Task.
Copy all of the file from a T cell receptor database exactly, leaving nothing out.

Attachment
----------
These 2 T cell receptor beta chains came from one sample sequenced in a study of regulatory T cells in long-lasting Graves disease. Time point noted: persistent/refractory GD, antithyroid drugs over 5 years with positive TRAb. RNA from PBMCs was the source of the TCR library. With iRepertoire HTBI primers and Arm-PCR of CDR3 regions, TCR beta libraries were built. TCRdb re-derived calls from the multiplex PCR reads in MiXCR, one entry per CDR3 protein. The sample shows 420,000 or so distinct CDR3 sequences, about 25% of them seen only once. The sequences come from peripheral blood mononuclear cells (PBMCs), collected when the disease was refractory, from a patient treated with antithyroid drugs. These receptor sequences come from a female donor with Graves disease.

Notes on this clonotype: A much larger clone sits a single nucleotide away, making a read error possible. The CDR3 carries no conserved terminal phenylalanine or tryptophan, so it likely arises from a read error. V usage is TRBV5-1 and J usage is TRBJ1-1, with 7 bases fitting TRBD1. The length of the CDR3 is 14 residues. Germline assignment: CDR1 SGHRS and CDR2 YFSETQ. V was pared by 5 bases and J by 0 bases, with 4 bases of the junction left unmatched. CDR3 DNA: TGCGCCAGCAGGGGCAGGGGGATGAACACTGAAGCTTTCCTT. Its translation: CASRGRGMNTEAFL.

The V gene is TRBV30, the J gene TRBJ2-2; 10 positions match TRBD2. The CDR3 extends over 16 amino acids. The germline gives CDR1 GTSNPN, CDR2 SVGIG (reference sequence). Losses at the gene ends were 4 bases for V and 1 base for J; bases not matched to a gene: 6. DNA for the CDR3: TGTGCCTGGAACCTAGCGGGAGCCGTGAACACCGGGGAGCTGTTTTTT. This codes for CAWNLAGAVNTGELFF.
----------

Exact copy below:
These 2 T cell receptor beta chains came from one sample sequenced in a study of regulatory T cells in long-lasting Graves disease. Time point noted: persistent/refractory GD, antithyroid drugs over 5 years with positive TRAb. RNA from PBMCs was the source of the TCR library. With iRepertoire HTBI primers and Arm-PCR of CDR3 regions, TCR beta libraries were built. TCRdb re-derived calls from the multiplex PCR reads in MiXCR, one entry per CDR3 protein. The sample shows 420,000 or so distinct CDR3 sequences, about 25% of them seen only once. The sequences come from peripheral blood mononuclear cells (PBMCs), collected when the disease was refractory, from a patient treated with antithyroid drugs. These receptor sequences come from a female donor with Graves disease.

Notes on this clonotype: A much larger clone sits a single nucleotide away, making a read error possible. The CDR3 carries no conserved terminal phenylalanine or tryptophan, so it likely arises from a read error. V usage is TRBV5-1 and J usage is TRBJ1-1, with 7 bases fitting TRBD1. The length of the CDR3 is 14 residues. Germline assignment: CDR1 SGHRS and CDR2 YFSETQ. V was pared by 5 bases and J by 0 bases, with 4 bases of the junction left unmatched. CDR3 DNA: TGCGCCAGCAGGGGCAGGGGGATGAACACTGAAGCTTTCCTT. Its translation: CASRGRGMNTEAFL.

The V gene is TRBV30, the J gene TRBJ2-2; 10 positions match TRBD2. The CDR3 extends over 16 amino acids. The germline gives CDR1 GTSNPN, CDR2 SVGIG (reference sequence). Losses at the gene ends were 4 bases for V and 1 base for J; bases not matched to a gene: 6. DNA for the CDR3: TGTGCCTGGAACCTAGCGGGAGCCGTGAACACCGGGGAGCTGTTTTTT. This codes for CAWNLAGAVNTGELFF.